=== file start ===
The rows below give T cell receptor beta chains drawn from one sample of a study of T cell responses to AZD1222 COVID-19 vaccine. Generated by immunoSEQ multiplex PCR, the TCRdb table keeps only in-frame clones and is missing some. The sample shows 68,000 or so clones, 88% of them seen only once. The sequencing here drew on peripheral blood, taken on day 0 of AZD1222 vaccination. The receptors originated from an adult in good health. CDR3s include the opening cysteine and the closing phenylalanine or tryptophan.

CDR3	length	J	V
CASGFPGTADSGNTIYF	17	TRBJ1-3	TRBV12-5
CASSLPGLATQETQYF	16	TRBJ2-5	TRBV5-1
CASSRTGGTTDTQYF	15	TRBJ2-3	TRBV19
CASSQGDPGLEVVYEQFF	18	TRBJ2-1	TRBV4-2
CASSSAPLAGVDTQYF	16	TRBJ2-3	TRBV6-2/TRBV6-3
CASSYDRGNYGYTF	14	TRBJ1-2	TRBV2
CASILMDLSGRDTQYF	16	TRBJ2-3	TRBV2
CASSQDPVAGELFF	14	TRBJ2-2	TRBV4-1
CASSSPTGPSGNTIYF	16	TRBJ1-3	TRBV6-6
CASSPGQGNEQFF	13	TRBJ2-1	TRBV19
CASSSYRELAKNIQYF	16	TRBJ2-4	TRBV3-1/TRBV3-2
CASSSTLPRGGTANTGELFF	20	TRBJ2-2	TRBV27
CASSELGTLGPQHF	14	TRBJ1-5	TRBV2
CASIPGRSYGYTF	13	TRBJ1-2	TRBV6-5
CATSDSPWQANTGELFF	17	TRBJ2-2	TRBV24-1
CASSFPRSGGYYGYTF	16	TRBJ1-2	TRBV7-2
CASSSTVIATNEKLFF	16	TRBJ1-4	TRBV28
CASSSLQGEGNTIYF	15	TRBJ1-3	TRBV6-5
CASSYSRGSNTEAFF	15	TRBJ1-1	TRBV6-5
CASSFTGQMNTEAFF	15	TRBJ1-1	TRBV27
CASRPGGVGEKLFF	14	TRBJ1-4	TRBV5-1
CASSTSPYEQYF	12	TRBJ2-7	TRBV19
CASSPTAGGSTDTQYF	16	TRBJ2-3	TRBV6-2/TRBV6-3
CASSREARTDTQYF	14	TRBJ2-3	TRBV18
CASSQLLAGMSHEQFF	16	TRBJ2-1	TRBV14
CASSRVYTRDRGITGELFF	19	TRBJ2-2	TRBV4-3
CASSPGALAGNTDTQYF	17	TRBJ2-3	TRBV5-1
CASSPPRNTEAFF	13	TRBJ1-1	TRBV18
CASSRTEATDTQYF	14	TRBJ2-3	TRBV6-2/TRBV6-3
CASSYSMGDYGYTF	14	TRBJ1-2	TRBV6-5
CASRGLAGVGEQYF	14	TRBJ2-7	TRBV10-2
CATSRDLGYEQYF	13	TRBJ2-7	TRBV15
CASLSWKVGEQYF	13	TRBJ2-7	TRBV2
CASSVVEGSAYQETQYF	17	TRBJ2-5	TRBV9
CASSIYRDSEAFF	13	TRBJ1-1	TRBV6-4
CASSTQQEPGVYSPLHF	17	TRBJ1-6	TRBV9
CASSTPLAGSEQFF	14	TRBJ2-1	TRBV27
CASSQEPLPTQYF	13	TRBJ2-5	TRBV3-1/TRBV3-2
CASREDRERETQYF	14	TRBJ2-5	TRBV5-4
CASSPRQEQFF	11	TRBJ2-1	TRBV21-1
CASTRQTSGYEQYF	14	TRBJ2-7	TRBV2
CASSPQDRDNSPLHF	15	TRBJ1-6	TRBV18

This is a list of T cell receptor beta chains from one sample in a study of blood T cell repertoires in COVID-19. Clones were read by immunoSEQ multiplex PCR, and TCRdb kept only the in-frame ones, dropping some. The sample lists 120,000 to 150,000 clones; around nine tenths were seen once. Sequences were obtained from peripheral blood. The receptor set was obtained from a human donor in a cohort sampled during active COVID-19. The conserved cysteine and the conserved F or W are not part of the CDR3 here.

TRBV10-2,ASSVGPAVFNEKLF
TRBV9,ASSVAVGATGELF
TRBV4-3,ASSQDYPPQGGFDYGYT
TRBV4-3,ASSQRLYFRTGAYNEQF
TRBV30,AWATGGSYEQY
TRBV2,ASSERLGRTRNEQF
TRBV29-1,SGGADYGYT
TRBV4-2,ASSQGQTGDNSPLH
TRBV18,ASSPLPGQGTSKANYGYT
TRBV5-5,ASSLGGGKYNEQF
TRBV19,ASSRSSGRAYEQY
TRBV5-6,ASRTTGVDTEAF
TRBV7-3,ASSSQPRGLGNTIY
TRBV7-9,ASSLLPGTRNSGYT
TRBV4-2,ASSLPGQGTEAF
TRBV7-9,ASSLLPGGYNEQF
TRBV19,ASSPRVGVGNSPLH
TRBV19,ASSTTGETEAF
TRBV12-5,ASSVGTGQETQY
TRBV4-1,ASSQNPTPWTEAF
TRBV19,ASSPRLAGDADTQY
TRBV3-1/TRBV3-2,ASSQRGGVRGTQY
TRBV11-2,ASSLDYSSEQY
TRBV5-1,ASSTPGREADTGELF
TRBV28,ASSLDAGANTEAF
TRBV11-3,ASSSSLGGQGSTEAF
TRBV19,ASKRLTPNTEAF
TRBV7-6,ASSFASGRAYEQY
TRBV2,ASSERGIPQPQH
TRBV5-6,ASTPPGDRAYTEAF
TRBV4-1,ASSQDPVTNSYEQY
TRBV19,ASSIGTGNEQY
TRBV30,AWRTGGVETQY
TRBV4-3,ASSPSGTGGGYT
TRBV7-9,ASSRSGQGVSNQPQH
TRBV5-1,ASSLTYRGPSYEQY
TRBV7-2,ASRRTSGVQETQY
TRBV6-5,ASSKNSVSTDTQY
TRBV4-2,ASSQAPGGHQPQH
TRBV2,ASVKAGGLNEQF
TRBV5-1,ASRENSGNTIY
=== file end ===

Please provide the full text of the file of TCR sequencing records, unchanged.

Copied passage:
The rows below give T cell receptor beta chains drawn from one sample of a study of T cell responses to AZD1222 COVID-19 vaccine. Generated by immunoSEQ multiplex PCR, the TCRdb table keeps only in-frame clones and is missing some. The sample shows 68,000 or so clones, 88% of them seen only once. The sequencing here drew on peripheral blood, taken on day 0 of AZD1222 vaccination. The receptors originated from an adult in good health. CDR3s include the opening cysteine and the closing phenylalanine or tryptophan.

CDR3	length	J	V
CASGFPGTADSGNTIYF	17	TRBJ1-3	TRBV12-5
CASSLPGLATQETQYF	16	TRBJ2-5	TRBV5-1
CASSRTGGTTDTQYF	15	TRBJ2-3	TRBV19
CASSQGDPGLEVVYEQFF	18	TRBJ2-1	TRBV4-2
CASSSAPLAGVDTQYF	16	TRBJ2-3	TRBV6-2/TRBV6-3
CASSYDRGNYGYTF	14	TRBJ1-2	TRBV2
CASILMDLSGRDTQYF	16	TRBJ2-3	TRBV2
CASSQDPVAGELFF	14	TRBJ2-2	TRBV4-1
CASSSPTGPSGNTIYF	16	TRBJ1-3	TRBV6-6
CASSPGQGNEQFF	13	TRBJ2-1	TRBV19
CASSSYRELAKNIQYF	16	TRBJ2-4	TRBV3-1/TRBV3-2
CASSSTLPRGGTANTGELFF	20	TRBJ2-2	TRBV27
CASSELGTLGPQHF	14	TRBJ1-5	TRBV2
CASIPGRSYGYTF	13	TRBJ1-2	TRBV6-5
CATSDSPWQANTGELFF	17	TRBJ2-2	TRBV24-1
CASSFPRSGGYYGYTF	16	TRBJ1-2	TRBV7-2
CASSSTVIATNEKLFF	16	TRBJ1-4	TRBV28
CASSSLQGEGNTIYF	15	TRBJ1-3	TRBV6-5
CASSYSRGSNTEAFF	15	TRBJ1-1	TRBV6-5
CASSFTGQMNTEAFF	15	TRBJ1-1	TRBV27
CASRPGGVGEKLFF	14	TRBJ1-4	TRBV5-1
CASSTSPYEQYF	12	TRBJ2-7	TRBV19
CASSPTAGGSTDTQYF	16	TRBJ2-3	TRBV6-2/TRBV6-3
CASSREARTDTQYF	14	TRBJ2-3	TRBV18
CASSQLLAGMSHEQFF	16	TRBJ2-1	TRBV14
CASSRVYTRDRGITGELFF	19	TRBJ2-2	TRBV4-3
CASSPGALAGNTDTQYF	17	TRBJ2-3	TRBV5-1
CASSPPRNTEAFF	13	TRBJ1-1	TRBV18
CASSRTEATDTQYF	14	TRBJ2-3	TRBV6-2/TRBV6-3
CASSYSMGDYGYTF	14	TRBJ1-2	TRBV6-5
CASRGLAGVGEQYF	14	TRBJ2-7	TRBV10-2
CATSRDLGYEQYF	13	TRBJ2-7	TRBV15
CASLSWKVGEQYF	13	TRBJ2-7	TRBV2
CASSVVEGSAYQETQYF	17	TRBJ2-5	TRBV9
CASSIYRDSEAFF	13	TRBJ1-1	TRBV6-4
CASSTQQEPGVYSPLHF	17	TRBJ1-6	TRBV9
CASSTPLAGSEQFF	14	TRBJ2-1	TRBV27
CASSQEPLPTQYF	13	TRBJ2-5	TRBV3-1/TRBV3-2
CASREDRERETQYF	14	TRBJ2-5	TRBV5-4
CASSPRQEQFF	11	TRBJ2-1	TRBV21-1
CASTRQTSGYEQYF	14	TRBJ2-7	TRBV2
CASSPQDRDNSPLHF	15	TRBJ1-6	TRBV18

This is a list of T cell receptor beta chains from one sample in a study of blood T cell repertoires in COVID-19. Clones were read by immunoSEQ multiplex PCR, and TCRdb kept only the in-frame ones, dropping some. The sample lists 120,000 to 150,000 clones; around nine tenths were seen once. Sequences were obtained from peripheral blood. The receptor set was obtained from a human donor in a cohort sampled during active COVID-19. The conserved cysteine and the conserved F or W are not part of the CDR3 here.

TRBV10-2,ASSVGPAVFNEKLF
TRBV9,ASSVAVGATGELF
TRBV4-3,ASSQDYPPQGGFDYGYT
TRBV4-3,ASSQRLYFRTGAYNEQF
TRBV30,AWATGGSYEQY
TRBV2,ASSERLGRTRNEQF
TRBV29-1,SGGADYGYT
TRBV4-2,ASSQGQTGDNSPLH
TRBV18,ASSPLPGQGTSKANYGYT
TRBV5-5,ASSLGGGKYNEQF
TRBV19,ASSRSSGRAYEQY
TRBV5-6,ASRTTGVDTEAF
TRBV7-3,ASSSQPRGLGNTIY
TRBV7-9,ASSLLPGTRNSGYT
TRBV4-2,ASSLPGQGTEAF
TRBV7-9,ASSLLPGGYNEQF
TRBV19,ASSPRVGVGNSPLH
TRBV19,ASSTTGETEAF
TRBV12-5,ASSVGTGQETQY
TRBV4-1,ASSQNPTPWTEAF
TRBV19,ASSPRLAGDADTQY
TRBV3-1/TRBV3-2,ASSQRGGVRGTQY
TRBV11-2,ASSLDYSSEQY
TRBV5-1,ASSTPGREADTGELF
TRBV28,ASSLDAGANTEAF
TRBV11-3,ASSSSLGGQGSTEAF
TRBV19,ASKRLTPNTEAF
TRBV7-6,ASSFASGRAYEQY
TRBV2,ASSERGIPQPQH
TRBV5-6,ASTPPGDRAYTEAF
TRBV4-1,ASSQDPVTNSYEQY
TRBV19,ASSIGTGNEQY
TRBV30,AWRTGGVETQY
TRBV4-3,ASSPSGTGGGYT
TRBV7-9,ASSRSGQGVSNQPQH
TRBV5-1,ASSLTYRGPSYEQY
TRBV7-2,ASRRTSGVQETQY
TRBV6-5,ASSKNSVSTDTQY
TRBV4-2,ASSQAPGGHQPQH
TRBV2,ASVKAGGLNEQF
TRBV5-1,ASRENSGNTIY